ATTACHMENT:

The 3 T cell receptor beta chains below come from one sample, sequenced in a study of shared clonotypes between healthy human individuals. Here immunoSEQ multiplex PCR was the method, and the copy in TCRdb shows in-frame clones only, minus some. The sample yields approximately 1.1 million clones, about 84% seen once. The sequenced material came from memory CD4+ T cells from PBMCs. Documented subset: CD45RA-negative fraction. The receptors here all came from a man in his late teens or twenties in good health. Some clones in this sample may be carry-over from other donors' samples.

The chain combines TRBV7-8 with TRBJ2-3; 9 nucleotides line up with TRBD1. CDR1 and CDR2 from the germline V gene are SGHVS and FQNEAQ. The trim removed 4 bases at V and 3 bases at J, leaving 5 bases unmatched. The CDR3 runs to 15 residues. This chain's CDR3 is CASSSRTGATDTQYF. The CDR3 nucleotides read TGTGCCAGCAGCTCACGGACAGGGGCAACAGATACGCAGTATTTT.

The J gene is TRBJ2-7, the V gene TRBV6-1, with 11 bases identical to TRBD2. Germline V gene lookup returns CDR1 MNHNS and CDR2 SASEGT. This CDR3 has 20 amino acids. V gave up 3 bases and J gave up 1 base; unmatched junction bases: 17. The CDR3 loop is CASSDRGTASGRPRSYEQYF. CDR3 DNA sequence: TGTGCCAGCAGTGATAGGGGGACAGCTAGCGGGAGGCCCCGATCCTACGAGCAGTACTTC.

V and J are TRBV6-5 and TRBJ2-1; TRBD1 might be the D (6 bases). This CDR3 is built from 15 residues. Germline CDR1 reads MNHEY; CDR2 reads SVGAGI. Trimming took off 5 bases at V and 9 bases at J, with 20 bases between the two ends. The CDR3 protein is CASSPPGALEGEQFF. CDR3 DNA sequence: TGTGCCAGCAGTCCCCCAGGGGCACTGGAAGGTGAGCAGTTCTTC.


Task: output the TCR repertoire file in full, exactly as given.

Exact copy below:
The 3 T cell receptor beta chains below come from one sample, sequenced in a study of shared clonotypes between healthy human individuals. Here immunoSEQ multiplex PCR was the method, and the copy in TCRdb shows in-frame clones only, minus some. The sample yields approximately 1.1 million clones, about 84% seen once. The sequenced material came from memory CD4+ T cells from PBMCs. Documented subset: CD45RA-negative fraction. The receptors here all came from a man in his late teens or twenties in good health. Some clones in this sample may be carry-over from other donors' samples.

The chain combines TRBV7-8 with TRBJ2-3; 9 nucleotides line up with TRBD1. CDR1 and CDR2 from the germline V gene are SGHVS and FQNEAQ. The trim removed 4 bases at V and 3 bases at J, leaving 5 bases unmatched. The CDR3 runs to 15 residues. This chain's CDR3 is CASSSRTGATDTQYF. The CDR3 nucleotides read TGTGCCAGCAGCTCACGGACAGGGGCAACAGATACGCAGTATTTT.

The J gene is TRBJ2-7, the V gene TRBV6-1, with 11 bases identical to TRBD2. Germline V gene lookup returns CDR1 MNHNS and CDR2 SASEGT. This CDR3 has 20 amino acids. V gave up 3 bases and J gave up 1 base; unmatched junction bases: 17. The CDR3 loop is CASSDRGTASGRPRSYEQYF. CDR3 DNA sequence: TGTGCCAGCAGTGATAGGGGGACAGCTAGCGGGAGGCCCCGATCCTACGAGCAGTACTTC.

V and J are TRBV6-5 and TRBJ2-1; TRBD1 might be the D (6 bases). This CDR3 is built from 15 residues. Germline CDR1 reads MNHEY; CDR2 reads SVGAGI. Trimming took off 5 bases at V and 9 bases at J, with 20 bases between the two ends. The CDR3 protein is CASSPPGALEGEQFF. CDR3 DNA sequence: TGTGCCAGCAGTCCCCCAGGGGCACTGGAAGGTGAGCAGTTCTTC.